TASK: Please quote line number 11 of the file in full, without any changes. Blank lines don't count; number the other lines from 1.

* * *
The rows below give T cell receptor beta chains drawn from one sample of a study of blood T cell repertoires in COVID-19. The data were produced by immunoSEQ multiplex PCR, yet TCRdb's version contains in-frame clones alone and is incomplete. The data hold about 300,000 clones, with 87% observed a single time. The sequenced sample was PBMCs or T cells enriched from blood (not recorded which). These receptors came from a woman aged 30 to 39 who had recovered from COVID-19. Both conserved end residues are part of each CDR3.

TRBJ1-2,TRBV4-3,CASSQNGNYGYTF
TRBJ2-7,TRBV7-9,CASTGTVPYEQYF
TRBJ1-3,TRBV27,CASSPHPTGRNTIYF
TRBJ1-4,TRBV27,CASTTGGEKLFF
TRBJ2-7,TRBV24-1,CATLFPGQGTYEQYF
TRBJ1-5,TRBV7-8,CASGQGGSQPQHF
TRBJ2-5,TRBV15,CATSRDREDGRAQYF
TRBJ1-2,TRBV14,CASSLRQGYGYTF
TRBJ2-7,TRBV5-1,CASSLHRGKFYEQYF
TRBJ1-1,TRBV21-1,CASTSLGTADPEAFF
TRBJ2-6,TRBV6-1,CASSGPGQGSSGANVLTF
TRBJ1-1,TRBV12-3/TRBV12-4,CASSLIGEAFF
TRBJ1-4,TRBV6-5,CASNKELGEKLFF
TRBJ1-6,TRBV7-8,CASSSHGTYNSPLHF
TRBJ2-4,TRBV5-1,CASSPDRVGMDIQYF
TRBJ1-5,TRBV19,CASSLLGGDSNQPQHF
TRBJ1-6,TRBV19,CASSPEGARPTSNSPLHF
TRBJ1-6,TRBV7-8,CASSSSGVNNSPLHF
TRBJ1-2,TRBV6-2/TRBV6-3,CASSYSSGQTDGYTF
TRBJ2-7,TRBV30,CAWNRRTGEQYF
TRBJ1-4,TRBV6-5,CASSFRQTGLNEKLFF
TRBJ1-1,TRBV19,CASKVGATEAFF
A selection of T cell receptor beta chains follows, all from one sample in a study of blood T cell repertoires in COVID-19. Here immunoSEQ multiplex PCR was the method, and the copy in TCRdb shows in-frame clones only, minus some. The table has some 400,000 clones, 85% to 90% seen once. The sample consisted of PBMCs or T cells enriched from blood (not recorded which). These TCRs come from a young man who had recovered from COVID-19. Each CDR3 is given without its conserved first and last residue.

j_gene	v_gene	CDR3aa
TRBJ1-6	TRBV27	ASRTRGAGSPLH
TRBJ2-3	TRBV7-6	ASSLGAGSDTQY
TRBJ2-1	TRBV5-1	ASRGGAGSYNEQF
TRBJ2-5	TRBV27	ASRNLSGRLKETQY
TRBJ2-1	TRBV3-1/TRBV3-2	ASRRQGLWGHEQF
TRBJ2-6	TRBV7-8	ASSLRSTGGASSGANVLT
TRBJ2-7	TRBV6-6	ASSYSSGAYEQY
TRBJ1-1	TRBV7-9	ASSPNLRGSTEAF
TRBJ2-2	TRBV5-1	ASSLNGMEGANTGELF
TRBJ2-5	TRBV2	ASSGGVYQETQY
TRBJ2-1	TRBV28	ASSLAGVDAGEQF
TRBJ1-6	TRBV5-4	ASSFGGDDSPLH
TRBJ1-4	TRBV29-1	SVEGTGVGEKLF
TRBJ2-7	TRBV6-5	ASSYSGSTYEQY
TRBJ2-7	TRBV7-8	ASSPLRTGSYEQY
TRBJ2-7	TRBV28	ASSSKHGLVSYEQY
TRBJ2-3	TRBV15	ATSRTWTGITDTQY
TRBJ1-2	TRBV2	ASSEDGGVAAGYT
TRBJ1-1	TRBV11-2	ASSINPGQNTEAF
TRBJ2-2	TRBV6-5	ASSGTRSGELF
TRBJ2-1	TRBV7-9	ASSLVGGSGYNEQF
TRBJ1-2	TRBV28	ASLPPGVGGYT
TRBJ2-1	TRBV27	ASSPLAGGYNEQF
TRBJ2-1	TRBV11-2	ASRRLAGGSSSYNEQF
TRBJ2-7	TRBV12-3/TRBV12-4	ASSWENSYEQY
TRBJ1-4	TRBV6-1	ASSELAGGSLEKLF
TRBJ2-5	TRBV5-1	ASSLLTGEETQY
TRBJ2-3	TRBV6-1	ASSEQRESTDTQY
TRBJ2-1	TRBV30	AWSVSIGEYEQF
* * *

TRBJ1-1,TRBV21-1,CASTSLGTADPEAFF